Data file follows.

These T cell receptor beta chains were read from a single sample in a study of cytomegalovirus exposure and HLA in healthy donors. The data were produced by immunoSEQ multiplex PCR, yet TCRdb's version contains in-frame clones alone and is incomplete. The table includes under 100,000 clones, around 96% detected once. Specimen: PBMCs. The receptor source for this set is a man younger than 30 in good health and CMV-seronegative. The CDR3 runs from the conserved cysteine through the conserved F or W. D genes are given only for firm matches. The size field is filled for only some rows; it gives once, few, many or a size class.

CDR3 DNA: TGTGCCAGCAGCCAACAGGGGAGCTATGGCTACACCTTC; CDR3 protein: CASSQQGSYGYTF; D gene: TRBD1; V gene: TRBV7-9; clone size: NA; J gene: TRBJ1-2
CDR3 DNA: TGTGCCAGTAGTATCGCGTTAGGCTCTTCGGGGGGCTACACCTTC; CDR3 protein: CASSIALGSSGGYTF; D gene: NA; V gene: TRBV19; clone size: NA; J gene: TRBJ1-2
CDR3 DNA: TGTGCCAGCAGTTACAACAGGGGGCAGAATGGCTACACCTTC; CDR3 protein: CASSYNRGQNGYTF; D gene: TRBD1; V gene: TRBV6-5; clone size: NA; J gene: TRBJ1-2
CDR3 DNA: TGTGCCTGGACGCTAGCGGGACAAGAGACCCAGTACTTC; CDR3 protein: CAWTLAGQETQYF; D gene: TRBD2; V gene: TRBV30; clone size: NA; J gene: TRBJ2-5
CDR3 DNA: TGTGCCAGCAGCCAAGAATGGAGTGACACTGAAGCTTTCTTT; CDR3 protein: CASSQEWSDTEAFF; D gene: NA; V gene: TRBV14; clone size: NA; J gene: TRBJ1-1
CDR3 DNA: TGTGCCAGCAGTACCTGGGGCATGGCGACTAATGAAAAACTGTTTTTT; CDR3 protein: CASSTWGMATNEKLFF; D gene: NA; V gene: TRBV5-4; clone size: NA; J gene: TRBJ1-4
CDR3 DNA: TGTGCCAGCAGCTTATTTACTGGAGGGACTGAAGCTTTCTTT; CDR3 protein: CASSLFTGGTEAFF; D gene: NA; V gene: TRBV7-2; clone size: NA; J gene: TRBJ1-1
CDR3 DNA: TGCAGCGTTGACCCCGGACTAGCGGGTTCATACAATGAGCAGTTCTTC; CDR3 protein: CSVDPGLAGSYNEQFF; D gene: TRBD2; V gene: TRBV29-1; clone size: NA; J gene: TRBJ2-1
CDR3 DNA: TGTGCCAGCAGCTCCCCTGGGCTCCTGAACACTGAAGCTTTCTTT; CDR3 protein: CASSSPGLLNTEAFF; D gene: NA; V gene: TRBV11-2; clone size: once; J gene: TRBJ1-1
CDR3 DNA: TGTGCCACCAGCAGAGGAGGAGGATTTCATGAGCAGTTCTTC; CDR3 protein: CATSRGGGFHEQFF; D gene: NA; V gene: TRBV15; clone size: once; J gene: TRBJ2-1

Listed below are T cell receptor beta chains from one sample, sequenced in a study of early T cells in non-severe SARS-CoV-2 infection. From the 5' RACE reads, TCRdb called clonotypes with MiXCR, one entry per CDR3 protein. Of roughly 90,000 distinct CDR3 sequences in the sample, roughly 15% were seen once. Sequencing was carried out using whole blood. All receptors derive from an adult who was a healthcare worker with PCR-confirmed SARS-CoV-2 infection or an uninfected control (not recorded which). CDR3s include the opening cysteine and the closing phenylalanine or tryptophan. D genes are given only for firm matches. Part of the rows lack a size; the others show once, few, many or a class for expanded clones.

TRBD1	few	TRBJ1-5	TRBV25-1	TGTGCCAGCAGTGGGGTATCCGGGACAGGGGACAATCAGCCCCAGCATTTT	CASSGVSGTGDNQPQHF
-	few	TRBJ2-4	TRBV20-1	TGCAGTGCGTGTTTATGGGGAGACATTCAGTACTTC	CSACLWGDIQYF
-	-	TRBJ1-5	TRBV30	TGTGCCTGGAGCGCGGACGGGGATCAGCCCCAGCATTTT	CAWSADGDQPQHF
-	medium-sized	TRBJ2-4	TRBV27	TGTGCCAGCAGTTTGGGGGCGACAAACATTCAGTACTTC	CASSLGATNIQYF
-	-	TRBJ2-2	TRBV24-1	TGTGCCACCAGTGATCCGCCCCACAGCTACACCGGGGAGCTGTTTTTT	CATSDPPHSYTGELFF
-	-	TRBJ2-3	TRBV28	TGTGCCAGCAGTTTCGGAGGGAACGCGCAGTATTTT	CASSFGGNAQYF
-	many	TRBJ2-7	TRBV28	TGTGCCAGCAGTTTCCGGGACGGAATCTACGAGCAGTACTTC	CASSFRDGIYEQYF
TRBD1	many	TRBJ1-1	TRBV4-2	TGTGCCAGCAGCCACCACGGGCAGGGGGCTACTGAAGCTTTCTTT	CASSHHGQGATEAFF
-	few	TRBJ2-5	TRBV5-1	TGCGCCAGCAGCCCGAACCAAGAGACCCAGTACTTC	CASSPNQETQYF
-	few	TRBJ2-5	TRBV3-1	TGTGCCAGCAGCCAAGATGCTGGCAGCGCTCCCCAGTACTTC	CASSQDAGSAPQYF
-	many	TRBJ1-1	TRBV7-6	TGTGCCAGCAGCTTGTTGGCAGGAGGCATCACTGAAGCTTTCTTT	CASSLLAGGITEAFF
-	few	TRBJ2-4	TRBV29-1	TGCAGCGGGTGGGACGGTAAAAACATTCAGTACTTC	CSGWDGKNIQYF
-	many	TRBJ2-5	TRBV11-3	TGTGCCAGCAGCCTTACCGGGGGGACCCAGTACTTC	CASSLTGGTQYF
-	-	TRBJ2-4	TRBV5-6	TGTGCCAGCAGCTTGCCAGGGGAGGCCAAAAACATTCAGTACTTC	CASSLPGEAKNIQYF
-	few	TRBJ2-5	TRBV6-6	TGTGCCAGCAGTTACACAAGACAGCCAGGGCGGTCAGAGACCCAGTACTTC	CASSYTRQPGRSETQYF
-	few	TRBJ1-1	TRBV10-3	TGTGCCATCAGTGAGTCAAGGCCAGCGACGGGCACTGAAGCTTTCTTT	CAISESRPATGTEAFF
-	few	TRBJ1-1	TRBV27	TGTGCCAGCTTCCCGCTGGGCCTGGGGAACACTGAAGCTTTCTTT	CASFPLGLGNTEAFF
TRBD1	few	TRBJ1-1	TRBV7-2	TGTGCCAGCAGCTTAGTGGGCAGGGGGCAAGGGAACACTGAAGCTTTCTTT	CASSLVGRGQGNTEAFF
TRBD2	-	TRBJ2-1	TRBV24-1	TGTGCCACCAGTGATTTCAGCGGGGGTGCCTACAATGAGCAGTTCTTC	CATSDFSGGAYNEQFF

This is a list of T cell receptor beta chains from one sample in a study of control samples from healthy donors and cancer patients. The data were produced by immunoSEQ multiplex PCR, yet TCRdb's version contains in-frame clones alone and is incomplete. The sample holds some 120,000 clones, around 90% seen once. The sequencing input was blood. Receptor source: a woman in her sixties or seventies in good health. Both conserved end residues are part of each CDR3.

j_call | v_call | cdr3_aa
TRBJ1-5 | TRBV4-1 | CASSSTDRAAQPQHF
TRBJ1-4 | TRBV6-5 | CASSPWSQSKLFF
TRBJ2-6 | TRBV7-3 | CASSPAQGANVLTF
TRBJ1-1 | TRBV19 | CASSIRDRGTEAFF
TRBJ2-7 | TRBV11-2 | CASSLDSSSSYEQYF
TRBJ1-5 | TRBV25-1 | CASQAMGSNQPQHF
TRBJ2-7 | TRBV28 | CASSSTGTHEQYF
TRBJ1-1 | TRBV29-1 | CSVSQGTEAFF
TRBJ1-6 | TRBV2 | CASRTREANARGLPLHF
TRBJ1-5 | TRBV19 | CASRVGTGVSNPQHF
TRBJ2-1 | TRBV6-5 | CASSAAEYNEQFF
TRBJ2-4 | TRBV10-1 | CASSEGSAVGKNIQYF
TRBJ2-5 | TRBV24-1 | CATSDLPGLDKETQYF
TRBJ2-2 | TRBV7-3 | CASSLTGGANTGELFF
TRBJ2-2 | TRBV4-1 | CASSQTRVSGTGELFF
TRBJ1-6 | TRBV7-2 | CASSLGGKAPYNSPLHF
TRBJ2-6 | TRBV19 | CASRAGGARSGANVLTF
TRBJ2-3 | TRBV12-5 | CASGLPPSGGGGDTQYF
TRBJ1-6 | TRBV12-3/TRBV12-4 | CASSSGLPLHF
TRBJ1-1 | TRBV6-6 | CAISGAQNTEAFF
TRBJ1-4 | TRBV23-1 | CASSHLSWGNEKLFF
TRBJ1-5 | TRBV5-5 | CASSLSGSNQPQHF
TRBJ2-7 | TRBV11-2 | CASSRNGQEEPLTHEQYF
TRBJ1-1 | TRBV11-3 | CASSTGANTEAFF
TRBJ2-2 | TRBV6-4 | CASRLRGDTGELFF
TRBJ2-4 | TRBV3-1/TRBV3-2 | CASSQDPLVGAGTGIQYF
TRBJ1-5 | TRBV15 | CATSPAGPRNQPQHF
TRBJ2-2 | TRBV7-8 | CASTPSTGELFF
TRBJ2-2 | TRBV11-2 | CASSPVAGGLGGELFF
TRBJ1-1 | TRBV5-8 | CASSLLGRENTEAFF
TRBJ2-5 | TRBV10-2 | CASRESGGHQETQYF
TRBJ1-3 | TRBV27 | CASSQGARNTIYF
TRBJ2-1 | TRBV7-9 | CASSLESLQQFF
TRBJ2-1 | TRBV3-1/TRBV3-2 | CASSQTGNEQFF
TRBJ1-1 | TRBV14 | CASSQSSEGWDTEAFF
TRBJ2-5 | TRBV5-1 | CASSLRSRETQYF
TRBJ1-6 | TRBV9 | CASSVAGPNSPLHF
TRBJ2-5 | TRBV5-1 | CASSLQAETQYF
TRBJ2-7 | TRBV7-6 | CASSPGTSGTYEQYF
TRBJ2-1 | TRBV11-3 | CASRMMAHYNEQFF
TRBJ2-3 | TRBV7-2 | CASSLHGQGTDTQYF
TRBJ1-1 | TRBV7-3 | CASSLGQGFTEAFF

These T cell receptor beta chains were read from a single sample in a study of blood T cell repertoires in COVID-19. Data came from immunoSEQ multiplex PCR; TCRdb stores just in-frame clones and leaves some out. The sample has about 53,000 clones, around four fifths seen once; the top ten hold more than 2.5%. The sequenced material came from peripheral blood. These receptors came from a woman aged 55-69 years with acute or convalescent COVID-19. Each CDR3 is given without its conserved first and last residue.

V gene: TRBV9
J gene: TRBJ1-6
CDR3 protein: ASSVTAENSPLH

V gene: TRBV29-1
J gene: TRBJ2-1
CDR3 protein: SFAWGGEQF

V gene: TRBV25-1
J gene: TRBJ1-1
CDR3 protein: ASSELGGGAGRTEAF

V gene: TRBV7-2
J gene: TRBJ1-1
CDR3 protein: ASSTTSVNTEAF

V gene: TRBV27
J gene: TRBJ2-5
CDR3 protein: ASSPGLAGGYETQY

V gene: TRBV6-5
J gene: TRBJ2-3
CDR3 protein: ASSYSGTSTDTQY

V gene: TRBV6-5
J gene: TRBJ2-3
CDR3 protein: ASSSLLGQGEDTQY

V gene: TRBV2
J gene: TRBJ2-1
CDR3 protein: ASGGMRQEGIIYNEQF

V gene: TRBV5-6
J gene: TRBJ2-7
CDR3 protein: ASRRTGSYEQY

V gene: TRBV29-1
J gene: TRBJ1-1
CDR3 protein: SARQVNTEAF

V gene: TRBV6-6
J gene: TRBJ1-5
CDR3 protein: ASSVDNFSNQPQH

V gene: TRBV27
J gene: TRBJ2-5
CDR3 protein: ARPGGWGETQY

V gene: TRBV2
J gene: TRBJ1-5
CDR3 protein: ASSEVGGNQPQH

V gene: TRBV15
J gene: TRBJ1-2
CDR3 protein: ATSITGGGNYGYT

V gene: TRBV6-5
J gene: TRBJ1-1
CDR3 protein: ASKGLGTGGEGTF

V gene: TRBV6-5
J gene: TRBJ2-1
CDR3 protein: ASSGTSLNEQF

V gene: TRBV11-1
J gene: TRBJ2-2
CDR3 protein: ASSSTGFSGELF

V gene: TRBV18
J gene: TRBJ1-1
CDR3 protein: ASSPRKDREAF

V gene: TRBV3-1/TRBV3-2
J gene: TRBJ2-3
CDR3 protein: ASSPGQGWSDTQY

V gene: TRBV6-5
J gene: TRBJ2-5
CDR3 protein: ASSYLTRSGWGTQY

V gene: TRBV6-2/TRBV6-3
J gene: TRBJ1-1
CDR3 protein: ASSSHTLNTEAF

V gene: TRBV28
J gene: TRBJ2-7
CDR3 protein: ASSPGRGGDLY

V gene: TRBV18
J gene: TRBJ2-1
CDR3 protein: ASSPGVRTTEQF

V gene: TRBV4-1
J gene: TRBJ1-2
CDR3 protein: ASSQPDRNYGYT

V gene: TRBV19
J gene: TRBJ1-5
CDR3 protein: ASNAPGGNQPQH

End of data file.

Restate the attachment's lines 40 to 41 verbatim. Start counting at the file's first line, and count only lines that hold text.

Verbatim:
TRBJ2-7 | TRBV28 | CASSSTGTHEQYF
TRBJ1-1 | TRBV29-1 | CSVSQGTEAFF